Aug. 3, WATERVILLE, Maine -- Colby College Olympian Hilary Gehman '93 and former assistant coach Steve Whelpley '05 both coached crews in Poland at the Under-23 World Rowing Championships from July 25-29.
Gehman, who works with the Princeton National Rowing Association, had a quadruple scull crew make the grand final and finish in sixth place overall. Gehman rowed in the quadruple scull at both the 2000 and 2004 Summer Olympics.
"I had previously coached the U.S. Under-23 women's quad in 2010 and that boat placed fourth at the World Championships in Belarus," said Gehman, who has coached collegiately at Cornell University, Georgetown University, and Lewis & Clark College.
Gehman is currently the events manager at the Princeton National Rowing Association. She has watched some of the top collegiate crews in the country race.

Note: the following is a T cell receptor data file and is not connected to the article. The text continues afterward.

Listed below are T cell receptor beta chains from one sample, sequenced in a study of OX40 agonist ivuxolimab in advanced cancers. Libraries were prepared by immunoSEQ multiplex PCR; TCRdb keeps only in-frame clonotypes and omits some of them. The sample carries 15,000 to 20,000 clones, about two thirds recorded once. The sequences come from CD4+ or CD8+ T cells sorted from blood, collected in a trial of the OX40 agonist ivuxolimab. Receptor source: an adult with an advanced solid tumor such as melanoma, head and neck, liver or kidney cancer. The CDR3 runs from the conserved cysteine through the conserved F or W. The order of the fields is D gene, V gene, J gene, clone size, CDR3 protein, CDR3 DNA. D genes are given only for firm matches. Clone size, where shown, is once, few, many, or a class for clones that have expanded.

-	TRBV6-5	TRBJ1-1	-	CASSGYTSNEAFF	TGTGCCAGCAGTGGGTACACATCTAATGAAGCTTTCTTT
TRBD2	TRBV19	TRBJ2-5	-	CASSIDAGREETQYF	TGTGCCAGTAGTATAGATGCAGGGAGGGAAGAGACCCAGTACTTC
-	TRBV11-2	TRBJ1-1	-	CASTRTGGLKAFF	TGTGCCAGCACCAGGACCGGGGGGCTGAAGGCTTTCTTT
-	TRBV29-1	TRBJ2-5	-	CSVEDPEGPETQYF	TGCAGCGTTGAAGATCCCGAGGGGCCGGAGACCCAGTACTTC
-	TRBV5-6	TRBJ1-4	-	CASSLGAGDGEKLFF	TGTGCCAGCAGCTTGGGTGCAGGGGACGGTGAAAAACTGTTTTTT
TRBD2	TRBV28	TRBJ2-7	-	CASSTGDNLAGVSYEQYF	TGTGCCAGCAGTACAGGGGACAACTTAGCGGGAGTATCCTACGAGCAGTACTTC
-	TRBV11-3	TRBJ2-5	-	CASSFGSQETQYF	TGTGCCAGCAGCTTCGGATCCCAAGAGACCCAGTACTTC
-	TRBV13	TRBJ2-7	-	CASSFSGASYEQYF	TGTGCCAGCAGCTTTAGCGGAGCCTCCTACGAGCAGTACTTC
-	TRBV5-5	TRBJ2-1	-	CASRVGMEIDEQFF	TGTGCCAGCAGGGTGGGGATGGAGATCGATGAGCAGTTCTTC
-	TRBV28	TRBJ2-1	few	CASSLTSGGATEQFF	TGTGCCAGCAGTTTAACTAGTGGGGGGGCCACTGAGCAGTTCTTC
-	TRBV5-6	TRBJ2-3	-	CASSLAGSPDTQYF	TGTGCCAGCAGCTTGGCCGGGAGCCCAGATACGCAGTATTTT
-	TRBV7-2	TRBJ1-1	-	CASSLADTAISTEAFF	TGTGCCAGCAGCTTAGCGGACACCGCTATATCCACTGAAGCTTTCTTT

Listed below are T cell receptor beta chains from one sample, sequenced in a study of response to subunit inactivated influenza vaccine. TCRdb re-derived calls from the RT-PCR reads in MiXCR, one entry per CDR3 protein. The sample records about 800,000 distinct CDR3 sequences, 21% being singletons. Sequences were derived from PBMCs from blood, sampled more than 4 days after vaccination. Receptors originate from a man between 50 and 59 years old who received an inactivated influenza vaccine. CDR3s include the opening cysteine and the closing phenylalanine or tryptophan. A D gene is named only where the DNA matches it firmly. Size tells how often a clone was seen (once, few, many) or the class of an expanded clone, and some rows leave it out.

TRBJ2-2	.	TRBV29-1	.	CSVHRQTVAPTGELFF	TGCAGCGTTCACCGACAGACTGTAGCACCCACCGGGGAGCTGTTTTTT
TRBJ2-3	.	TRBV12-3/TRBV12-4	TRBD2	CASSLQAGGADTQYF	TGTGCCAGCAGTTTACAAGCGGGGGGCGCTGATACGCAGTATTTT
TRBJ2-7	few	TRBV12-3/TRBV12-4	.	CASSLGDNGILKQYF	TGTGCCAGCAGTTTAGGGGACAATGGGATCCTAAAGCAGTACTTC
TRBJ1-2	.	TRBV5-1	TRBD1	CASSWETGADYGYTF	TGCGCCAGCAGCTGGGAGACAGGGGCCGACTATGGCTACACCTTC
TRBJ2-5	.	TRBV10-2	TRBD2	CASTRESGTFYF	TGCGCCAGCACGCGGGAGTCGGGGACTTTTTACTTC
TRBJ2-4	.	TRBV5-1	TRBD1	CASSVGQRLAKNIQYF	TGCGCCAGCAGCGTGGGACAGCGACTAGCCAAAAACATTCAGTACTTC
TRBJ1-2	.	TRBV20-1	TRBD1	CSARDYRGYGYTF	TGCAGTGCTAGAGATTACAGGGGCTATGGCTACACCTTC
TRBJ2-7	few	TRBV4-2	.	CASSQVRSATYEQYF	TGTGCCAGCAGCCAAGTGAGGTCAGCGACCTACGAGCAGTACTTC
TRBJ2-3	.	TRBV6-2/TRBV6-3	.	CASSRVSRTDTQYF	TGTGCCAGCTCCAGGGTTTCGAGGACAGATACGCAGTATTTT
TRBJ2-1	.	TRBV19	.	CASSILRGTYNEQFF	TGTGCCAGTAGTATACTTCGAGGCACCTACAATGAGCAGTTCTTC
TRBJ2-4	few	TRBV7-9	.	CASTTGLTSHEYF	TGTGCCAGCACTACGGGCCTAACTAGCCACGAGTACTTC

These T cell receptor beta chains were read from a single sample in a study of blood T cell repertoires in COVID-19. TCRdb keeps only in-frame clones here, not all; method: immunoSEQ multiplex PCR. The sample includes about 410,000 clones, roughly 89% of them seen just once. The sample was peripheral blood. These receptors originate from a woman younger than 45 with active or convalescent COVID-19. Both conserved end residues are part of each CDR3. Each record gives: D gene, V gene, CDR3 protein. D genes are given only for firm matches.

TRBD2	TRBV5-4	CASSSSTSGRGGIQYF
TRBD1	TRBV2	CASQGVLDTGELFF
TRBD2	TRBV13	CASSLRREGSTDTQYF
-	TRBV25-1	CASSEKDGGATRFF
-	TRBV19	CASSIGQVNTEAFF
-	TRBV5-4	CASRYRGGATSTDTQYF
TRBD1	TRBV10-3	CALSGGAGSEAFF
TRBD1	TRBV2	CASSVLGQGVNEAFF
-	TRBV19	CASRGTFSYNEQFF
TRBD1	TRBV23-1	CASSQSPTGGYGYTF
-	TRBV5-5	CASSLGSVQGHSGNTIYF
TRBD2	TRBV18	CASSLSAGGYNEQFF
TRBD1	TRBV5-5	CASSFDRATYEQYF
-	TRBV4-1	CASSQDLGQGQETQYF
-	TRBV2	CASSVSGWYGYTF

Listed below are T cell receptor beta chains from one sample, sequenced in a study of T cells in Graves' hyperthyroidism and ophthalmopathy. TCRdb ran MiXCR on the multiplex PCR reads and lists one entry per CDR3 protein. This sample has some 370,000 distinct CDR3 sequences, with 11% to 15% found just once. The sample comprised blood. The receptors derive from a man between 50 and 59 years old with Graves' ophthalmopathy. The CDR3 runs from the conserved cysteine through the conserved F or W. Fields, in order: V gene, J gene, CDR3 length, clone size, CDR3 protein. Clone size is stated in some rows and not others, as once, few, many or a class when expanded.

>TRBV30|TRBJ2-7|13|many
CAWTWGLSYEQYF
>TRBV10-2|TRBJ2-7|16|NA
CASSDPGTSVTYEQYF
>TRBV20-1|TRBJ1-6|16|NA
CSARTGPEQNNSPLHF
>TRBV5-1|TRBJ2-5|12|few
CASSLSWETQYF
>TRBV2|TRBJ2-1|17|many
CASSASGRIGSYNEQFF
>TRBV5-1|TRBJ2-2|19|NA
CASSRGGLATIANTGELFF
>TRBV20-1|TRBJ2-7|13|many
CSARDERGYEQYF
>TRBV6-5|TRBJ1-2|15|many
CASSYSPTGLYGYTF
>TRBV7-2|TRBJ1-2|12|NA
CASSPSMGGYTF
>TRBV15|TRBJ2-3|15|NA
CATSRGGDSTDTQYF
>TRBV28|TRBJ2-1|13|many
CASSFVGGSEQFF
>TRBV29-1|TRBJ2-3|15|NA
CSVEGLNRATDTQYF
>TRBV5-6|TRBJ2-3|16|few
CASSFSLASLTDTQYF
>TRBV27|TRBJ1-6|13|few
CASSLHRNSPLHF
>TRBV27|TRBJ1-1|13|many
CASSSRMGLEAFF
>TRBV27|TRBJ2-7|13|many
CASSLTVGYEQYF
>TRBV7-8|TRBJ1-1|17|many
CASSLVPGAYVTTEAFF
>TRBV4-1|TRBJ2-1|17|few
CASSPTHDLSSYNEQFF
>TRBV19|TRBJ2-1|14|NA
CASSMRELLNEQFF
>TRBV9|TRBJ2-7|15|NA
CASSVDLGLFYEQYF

"I organize all the rowing events on Mercer Lake, which over the past three years has included national championships for the NCAA, the Intercollegiate Rowing Association, and the USRowing Youth Nationals," Gehman said.
Whelpley, an assistant coach for Colby head coach Stew Stokes during the 2016-17 academic year, coached the men's single scull and men's double scull in Poland. His single sculler finished fourth in the grand final.
Whelpley, currently the head coach of the Green Racing Project (GRP) at Craftsbury (Vt.) Outdoor Center, rowed for the U.S. National Team in the Summer Olympic trials and raced at the World Rowing Championships.
"The two boats that I coached at the Under-23 World Championships were members of the Green Racing Project Under-23 Team at Craftsbury," Whelpley said. "All three were part of the summer under-23 program with GRP."
Whelpley is working with elite rowers at GRP. He is very involved as head coach with the lives of his athletes.
"You have psychological, physiological, and technical changes that need to occur just like for collegiate and high school rowers," Whelpley said. "Here it is the main thing in front of each athlete and the day gets built out much more extensively around his or her rowing."